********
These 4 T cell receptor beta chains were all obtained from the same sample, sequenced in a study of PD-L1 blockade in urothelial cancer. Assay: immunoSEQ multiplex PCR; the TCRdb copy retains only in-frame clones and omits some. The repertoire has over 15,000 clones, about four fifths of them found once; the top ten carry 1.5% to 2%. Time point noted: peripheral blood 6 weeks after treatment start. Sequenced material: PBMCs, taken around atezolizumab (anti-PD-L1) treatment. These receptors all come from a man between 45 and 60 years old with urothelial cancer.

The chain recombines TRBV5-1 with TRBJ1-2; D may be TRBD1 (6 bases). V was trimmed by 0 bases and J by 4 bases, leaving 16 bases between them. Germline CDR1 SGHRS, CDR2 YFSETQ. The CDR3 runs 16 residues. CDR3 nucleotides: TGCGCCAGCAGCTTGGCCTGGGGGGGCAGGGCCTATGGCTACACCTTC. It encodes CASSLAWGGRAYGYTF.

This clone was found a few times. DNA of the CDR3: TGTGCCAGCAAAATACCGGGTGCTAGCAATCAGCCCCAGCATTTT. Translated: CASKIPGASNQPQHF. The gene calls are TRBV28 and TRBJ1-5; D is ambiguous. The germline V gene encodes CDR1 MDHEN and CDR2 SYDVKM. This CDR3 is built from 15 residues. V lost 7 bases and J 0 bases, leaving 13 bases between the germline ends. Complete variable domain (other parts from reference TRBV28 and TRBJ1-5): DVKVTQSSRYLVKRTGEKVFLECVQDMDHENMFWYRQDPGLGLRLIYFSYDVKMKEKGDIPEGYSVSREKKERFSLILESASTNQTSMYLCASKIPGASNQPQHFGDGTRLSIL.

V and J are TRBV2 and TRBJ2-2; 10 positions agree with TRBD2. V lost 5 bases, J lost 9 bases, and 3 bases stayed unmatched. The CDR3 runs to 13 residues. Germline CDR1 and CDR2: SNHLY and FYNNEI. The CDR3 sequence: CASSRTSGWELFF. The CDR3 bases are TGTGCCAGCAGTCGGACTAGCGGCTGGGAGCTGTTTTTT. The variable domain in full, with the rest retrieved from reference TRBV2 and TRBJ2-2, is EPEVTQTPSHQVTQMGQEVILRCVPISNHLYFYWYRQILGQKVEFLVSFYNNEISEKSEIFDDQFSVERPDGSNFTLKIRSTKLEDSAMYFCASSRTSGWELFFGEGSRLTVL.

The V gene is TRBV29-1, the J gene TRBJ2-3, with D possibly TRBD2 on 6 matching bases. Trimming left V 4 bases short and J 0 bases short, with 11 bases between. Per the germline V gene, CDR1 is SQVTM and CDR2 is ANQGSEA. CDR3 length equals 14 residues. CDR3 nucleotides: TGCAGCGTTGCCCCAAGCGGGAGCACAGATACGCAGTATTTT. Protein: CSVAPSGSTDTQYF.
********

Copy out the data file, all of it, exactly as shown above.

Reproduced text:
These 4 T cell receptor beta chains were all obtained from the same sample, sequenced in a study of PD-L1 blockade in urothelial cancer. Assay: immunoSEQ multiplex PCR; the TCRdb copy retains only in-frame clones and omits some. The repertoire has over 15,000 clones, about four fifths of them found once; the top ten carry 1.5% to 2%. Time point noted: peripheral blood 6 weeks after treatment start. Sequenced material: PBMCs, taken around atezolizumab (anti-PD-L1) treatment. These receptors all come from a man between 45 and 60 years old with urothelial cancer.

The chain recombines TRBV5-1 with TRBJ1-2; D may be TRBD1 (6 bases). V was trimmed by 0 bases and J by 4 bases, leaving 16 bases between them. Germline CDR1 SGHRS, CDR2 YFSETQ. The CDR3 runs 16 residues. CDR3 nucleotides: TGCGCCAGCAGCTTGGCCTGGGGGGGCAGGGCCTATGGCTACACCTTC. It encodes CASSLAWGGRAYGYTF.

This clone was found a few times. DNA of the CDR3: TGTGCCAGCAAAATACCGGGTGCTAGCAATCAGCCCCAGCATTTT. Translated: CASKIPGASNQPQHF. The gene calls are TRBV28 and TRBJ1-5; D is ambiguous. The germline V gene encodes CDR1 MDHEN and CDR2 SYDVKM. This CDR3 is built from 15 residues. V lost 7 bases and J 0 bases, leaving 13 bases between the germline ends. Complete variable domain (other parts from reference TRBV28 and TRBJ1-5): DVKVTQSSRYLVKRTGEKVFLECVQDMDHENMFWYRQDPGLGLRLIYFSYDVKMKEKGDIPEGYSVSREKKERFSLILESASTNQTSMYLCASKIPGASNQPQHFGDGTRLSIL.

V and J are TRBV2 and TRBJ2-2; 10 positions agree with TRBD2. V lost 5 bases, J lost 9 bases, and 3 bases stayed unmatched. The CDR3 runs to 13 residues. Germline CDR1 and CDR2: SNHLY and FYNNEI. The CDR3 sequence: CASSRTSGWELFF. The CDR3 bases are TGTGCCAGCAGTCGGACTAGCGGCTGGGAGCTGTTTTTT. The variable domain in full, with the rest retrieved from reference TRBV2 and TRBJ2-2, is EPEVTQTPSHQVTQMGQEVILRCVPISNHLYFYWYRQILGQKVEFLVSFYNNEISEKSEIFDDQFSVERPDGSNFTLKIRSTKLEDSAMYFCASSRTSGWELFFGEGSRLTVL.

The V gene is TRBV29-1, the J gene TRBJ2-3, with D possibly TRBD2 on 6 matching bases. Trimming left V 4 bases short and J 0 bases short, with 11 bases between. Per the germline V gene, CDR1 is SQVTM and CDR2 is ANQGSEA. CDR3 length equals 14 residues. CDR3 nucleotides: TGCAGCGTTGCCCCAAGCGGGAGCACAGATACGCAGTATTTT. Protein: CSVAPSGSTDTQYF.